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I have a class with an array of scoped pointers to objects which do NOT have a default constructor.

The only way I've found to "initialise" them is using swap() like this:

class Bar {
  Bar(char * message) {};
}

class Foo 
{
  boost::scoped_ptr<Bar> arr[2];

  Foo()
  {
    arr[0].swap(boost::scoped_ptr<Bar>( new Bar("ABC") ));
    arr[1].swap(boost::scoped_ptr<Bar>( new Bar("DEF") ));
  };
}

This feels a little verbose and clunky. Have I missed a smarter way of doing it?

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4 Answers

up vote 13 down vote accepted
arr[0].reset(new Bar("ABC"));
arr[1].reset(new Bar("DEF"));
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As expected, I'd missed the obvious way. Thanks! –  Roddy Jul 15 '10 at 18:58
    
Thanks! I can't believe I overlooked this. –  Vortico May 10 '12 at 23:20
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The biggest problem is that there is no way to initialize an array using the member initializer list here. You might want to use a specialized pointer container like ptr_vector instead:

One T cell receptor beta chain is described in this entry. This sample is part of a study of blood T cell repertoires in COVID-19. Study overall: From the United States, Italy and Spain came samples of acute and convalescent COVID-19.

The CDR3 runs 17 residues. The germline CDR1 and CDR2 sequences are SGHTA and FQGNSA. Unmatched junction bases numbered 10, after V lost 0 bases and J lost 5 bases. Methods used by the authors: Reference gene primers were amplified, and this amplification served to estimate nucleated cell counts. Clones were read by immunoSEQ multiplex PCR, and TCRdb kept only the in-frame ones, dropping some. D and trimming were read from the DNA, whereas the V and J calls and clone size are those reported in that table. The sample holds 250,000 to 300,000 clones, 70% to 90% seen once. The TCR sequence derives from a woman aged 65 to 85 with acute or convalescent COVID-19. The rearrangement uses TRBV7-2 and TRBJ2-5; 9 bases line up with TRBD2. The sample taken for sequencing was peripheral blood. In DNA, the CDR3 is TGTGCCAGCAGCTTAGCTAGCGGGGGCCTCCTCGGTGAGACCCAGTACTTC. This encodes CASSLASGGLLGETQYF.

struct Foo {
    boost::ptr_vector<Bar> bars;    
    X() : bars(boost::assign::ptr_list_of<Bar>("ABC")("CDE")) {}
};
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What about using a typedef?

typedef boost::scoped_ptr<Bar> TBarPtr;
arr[0].swap(TBarPtr(new Bar("ABC"));
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One solution: use boost::ptr_vector instead of an array.

You could also use std::vector<scoped_ptr> and fill the array using push_back. Edit: I think this won't work with scoped_ptr.

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